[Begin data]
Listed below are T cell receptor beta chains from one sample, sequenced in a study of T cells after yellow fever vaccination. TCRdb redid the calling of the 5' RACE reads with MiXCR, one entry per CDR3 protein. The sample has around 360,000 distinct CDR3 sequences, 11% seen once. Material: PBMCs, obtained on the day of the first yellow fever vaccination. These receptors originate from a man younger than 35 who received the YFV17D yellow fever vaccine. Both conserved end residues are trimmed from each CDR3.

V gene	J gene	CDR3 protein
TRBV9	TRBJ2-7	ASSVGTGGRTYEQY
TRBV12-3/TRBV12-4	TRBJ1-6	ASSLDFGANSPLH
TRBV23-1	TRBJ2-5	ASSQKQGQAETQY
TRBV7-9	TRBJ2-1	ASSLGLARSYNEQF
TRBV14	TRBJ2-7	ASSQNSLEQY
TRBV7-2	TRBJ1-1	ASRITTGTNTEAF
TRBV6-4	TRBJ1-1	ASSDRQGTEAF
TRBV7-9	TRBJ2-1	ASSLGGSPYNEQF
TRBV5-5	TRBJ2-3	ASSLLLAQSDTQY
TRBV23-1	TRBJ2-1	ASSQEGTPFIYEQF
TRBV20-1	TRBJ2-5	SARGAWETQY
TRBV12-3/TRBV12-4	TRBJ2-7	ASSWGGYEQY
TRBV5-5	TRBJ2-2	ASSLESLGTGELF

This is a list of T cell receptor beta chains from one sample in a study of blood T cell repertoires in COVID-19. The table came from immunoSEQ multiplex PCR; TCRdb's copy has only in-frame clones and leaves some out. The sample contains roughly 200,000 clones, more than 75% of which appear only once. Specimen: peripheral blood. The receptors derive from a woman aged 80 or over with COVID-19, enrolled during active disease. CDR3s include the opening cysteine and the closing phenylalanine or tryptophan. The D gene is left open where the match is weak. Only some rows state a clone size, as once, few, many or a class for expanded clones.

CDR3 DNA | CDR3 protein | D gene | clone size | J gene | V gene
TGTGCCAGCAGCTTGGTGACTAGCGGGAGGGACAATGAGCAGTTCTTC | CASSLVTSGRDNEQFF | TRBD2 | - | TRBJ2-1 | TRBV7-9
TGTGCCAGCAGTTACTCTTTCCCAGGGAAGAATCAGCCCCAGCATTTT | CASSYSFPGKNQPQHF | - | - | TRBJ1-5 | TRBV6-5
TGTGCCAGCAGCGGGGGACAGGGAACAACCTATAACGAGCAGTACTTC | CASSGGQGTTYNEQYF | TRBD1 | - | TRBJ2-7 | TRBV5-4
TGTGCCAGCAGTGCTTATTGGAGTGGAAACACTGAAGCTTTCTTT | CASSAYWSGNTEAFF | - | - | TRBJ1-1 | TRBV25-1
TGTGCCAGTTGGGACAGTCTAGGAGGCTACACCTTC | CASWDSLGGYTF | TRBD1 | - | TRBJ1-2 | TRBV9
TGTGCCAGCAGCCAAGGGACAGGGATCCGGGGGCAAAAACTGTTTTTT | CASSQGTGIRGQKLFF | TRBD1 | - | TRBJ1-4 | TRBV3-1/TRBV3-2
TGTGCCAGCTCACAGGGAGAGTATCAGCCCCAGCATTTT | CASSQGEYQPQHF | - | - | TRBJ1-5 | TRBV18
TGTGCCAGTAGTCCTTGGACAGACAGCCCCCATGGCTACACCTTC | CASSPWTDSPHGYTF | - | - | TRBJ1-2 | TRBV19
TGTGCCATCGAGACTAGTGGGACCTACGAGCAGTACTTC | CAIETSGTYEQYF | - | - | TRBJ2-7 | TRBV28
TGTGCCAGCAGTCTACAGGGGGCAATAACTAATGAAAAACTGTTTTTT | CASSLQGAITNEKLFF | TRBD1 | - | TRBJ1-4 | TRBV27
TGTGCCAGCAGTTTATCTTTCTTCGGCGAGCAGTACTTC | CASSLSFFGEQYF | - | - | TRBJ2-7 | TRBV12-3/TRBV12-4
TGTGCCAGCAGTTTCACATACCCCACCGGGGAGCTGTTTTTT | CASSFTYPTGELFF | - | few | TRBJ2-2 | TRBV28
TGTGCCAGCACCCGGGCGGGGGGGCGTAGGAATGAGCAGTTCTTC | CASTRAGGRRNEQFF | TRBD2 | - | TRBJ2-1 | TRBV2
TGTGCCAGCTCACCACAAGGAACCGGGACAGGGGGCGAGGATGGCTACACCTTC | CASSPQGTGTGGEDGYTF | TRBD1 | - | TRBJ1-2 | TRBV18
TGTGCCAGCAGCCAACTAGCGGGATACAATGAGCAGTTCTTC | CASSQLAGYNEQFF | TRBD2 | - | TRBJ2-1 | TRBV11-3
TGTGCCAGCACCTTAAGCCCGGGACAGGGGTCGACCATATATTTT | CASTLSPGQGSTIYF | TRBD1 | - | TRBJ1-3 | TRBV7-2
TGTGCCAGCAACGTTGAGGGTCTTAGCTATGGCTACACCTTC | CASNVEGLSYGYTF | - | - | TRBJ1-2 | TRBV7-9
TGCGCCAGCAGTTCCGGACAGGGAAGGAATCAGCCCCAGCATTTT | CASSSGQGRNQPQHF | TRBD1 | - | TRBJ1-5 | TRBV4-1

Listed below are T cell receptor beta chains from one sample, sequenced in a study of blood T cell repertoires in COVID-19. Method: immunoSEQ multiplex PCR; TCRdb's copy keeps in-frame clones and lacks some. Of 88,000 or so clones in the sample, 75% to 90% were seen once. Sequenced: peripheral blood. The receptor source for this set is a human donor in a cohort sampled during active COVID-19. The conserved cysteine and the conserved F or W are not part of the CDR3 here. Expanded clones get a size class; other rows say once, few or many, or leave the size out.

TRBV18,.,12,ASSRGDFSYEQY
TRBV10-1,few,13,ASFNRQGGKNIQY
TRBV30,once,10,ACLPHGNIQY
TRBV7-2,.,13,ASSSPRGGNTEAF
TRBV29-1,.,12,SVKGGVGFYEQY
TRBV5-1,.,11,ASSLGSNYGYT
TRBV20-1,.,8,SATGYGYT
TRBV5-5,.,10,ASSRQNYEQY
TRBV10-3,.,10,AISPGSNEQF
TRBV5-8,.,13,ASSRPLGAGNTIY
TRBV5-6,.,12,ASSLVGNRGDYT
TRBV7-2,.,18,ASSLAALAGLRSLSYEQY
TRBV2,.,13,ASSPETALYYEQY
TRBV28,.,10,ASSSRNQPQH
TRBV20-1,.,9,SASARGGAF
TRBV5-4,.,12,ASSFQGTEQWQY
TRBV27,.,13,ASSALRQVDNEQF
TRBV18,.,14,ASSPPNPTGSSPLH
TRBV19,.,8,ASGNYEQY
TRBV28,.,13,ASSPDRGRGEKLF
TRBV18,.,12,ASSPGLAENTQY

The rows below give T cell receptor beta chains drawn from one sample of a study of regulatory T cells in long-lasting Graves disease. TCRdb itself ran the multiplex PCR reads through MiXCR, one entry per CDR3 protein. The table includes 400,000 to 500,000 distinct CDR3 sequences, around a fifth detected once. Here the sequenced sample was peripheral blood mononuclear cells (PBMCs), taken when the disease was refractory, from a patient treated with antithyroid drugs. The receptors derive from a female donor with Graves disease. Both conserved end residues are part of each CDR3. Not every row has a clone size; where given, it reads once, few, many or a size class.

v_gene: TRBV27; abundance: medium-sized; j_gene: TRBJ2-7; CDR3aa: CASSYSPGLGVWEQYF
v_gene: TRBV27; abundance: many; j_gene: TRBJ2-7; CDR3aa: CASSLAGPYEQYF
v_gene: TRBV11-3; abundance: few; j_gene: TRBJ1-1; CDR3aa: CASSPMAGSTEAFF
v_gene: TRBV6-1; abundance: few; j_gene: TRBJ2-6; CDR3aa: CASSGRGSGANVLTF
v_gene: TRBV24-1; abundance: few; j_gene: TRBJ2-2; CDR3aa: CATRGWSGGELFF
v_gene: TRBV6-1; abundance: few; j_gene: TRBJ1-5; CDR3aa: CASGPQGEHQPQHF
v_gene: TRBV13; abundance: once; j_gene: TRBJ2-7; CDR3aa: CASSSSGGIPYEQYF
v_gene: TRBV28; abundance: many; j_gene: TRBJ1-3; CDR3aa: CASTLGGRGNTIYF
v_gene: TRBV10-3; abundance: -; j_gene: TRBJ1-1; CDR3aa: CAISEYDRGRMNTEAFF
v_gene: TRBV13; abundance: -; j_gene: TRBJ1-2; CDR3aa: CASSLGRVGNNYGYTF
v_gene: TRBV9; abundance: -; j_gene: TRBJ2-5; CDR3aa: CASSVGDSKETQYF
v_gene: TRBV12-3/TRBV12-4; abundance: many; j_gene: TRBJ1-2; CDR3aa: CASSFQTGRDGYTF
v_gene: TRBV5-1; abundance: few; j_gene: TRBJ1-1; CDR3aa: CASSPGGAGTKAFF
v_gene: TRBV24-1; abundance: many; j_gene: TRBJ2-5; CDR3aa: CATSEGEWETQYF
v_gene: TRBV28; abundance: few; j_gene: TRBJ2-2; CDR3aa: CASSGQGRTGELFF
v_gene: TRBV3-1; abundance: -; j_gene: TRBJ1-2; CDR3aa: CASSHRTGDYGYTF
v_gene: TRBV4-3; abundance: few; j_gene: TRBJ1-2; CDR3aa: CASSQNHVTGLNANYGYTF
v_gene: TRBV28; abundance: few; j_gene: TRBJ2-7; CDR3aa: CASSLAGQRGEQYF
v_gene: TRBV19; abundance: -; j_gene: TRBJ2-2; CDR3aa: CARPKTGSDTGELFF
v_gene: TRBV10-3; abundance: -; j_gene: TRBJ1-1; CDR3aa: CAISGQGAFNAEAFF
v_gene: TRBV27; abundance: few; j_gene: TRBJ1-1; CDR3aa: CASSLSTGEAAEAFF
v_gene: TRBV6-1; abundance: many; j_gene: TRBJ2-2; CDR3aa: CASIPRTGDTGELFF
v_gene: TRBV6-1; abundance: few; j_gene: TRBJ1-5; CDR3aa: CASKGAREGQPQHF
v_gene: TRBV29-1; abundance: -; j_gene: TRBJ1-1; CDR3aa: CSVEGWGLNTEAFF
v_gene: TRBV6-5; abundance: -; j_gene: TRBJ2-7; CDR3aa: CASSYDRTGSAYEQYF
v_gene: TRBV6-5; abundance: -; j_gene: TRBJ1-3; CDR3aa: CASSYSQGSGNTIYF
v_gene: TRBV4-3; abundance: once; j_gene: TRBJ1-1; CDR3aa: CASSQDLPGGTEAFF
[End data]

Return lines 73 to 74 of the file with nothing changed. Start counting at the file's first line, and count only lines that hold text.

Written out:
v_gene: TRBV28; abundance: few; j_gene: TRBJ2-2; CDR3aa: CASSGQGRTGELFF
v_gene: TRBV3-1; abundance: -; j_gene: TRBJ1-2; CDR3aa: CASSHRTGDYGYTF